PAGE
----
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Windows Vista

Not even available to beta testers, developers, or volume license subscribers yet, the pirates have already managed to get their hands on Microsoft’s soon to be released operating system, Windows Vista. Not only that, they have also devised a workaround to get unlicensed copies of the OS to run, which is essentially a spit in the face to Microsoft, who are trumpeting the difficulty of cracking it.

The workaround for the anti-piracy measures involves the use of validation code from the beta releases instead of the stock code, then using the beta key to activate. Since activation is still required, and the beta keys are already known, it should be trivial to block them and require reactivation. So I don’t really expect this particular crack to stick around for all that long.

Vista RTM cracked by pirates before release [APC Magazine via CrunchGear]

Sun to Open-Source Java Under GPL

Java It has long been expected that Sun would open source their Java development platform. With Sun’s open sourcing of Solaris, and their overall move away from a sales based model to a support based business model, it would only make sense for them to open source Java as well.

Interestingly, Sun will go with the GPLv2 license. Traditionally, Sun has released their code under their own CDDL license, which still gives them a level of intellectual property control. The reason behind this choice of the much more viral license is to make it more compatible with the various Linux distributions, which use a lot of GPL software. Since CDDL cannot be linked against GPL code, it makes it problematic to use only CDDL.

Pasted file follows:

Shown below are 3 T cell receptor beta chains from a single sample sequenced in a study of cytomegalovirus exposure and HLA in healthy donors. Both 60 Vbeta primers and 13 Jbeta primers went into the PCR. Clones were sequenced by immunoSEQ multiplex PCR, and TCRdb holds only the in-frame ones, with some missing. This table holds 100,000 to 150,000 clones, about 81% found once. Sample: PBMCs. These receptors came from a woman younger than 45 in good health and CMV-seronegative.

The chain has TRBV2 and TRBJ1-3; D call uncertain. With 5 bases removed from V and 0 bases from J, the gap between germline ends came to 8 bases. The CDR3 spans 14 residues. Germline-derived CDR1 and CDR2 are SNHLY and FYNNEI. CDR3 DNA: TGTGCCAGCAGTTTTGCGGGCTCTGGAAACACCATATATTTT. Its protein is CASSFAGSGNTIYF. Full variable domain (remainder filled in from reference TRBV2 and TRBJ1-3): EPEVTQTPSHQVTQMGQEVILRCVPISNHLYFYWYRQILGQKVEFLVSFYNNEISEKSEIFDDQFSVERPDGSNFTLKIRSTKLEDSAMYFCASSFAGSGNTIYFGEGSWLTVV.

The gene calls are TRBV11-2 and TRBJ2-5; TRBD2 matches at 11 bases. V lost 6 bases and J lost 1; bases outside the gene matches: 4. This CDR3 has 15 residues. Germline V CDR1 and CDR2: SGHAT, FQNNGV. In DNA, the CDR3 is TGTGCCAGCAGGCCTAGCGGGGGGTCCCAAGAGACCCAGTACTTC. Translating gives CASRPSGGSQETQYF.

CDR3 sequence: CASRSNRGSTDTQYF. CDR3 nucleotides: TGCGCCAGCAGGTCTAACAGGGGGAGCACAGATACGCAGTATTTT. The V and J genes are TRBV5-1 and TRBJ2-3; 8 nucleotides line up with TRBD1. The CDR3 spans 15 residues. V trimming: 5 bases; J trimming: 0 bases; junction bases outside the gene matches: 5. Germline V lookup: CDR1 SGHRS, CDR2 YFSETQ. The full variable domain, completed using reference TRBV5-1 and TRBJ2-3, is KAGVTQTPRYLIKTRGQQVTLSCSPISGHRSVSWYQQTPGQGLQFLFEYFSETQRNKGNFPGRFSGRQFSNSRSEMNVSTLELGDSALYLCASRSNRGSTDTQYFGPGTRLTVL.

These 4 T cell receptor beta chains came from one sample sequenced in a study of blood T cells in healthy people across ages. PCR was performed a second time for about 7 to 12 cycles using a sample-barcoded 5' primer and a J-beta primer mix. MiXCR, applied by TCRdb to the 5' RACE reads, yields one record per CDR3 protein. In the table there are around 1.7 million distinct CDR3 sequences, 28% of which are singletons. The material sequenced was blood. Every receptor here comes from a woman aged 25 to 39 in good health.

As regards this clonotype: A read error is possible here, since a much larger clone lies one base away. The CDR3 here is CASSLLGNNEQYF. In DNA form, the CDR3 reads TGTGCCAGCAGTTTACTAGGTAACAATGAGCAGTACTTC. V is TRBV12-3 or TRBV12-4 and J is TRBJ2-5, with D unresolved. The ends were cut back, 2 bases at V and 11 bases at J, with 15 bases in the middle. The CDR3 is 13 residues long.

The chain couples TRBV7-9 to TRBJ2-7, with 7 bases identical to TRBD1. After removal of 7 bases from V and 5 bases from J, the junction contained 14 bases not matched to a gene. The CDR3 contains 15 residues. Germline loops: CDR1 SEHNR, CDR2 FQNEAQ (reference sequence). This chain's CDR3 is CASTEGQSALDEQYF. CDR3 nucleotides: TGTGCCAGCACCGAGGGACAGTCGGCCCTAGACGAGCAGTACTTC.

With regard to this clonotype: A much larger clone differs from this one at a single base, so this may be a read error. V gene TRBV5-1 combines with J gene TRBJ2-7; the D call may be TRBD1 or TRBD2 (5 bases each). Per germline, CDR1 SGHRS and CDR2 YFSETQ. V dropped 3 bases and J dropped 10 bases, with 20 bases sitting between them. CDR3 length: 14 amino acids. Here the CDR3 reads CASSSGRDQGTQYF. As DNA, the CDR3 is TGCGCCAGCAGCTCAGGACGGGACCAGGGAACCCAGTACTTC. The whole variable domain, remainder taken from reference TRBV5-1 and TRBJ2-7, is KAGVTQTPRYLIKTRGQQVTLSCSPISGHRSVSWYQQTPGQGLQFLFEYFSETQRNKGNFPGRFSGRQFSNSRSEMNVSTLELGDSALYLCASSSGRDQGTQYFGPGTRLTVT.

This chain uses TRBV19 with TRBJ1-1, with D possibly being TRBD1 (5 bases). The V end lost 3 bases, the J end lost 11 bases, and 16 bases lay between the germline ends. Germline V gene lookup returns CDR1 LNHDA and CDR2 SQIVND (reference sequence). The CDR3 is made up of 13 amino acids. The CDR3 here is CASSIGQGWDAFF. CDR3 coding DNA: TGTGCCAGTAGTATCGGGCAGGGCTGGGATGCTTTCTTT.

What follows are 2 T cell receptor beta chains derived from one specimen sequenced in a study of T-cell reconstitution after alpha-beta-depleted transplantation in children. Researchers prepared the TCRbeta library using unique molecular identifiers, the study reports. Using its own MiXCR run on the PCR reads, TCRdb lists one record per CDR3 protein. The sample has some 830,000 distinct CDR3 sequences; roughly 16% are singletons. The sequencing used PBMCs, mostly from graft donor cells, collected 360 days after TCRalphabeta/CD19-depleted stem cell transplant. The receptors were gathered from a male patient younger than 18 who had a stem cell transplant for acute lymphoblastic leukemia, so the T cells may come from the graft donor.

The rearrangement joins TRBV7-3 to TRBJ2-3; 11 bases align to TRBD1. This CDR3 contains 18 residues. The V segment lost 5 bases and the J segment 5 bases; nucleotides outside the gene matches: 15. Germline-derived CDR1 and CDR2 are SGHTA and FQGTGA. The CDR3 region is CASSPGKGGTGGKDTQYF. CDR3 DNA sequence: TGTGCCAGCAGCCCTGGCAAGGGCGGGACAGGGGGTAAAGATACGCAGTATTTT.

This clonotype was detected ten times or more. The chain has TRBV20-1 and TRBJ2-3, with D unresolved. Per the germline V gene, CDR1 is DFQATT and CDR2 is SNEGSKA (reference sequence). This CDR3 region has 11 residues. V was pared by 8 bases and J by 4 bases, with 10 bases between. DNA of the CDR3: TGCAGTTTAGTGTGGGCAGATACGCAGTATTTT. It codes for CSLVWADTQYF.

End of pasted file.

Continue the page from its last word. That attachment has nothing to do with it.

The specific pieces of code that Sun is open sourcing under the GPLv2 are:

  • The HotSpot virtual machine
  • The Java Development Kit
  • Java Enterprise Edition
  • Java Mobile Edition

To summarize, that’s all of Java SE, Java EE, and Java ME. Or, pretty much the whole Java platform.

Sun to Open-Source Java Under GPL [eWeek via digg]

Continuing their expansion into the offline advertising market, Google are planning to test radio ads by the end of the year. From the article:

Google spokesman Michael Mayzel said this week that the company will begin a public test of Google Audio Ads by the end of the year. Advertisers will be able to go online and sign up for targeted radio ads using the same AdWords system they use to buy Web search ads.

This is definitely an interesting move. I wonder whether this will be set up with a standard bidding system like AdWords or if it will be a publisher set pricing system. While I’d personally prefer the former, I’d wager that the publisher will probably have some control over the pricing.

Google steps up investment in radio industry [CNET via digg]

Sony’s Phil Harrison claims that the company had “overreached” with it’s decision to include Blu-ray in the PS3 at launch. From the Eurogamer article: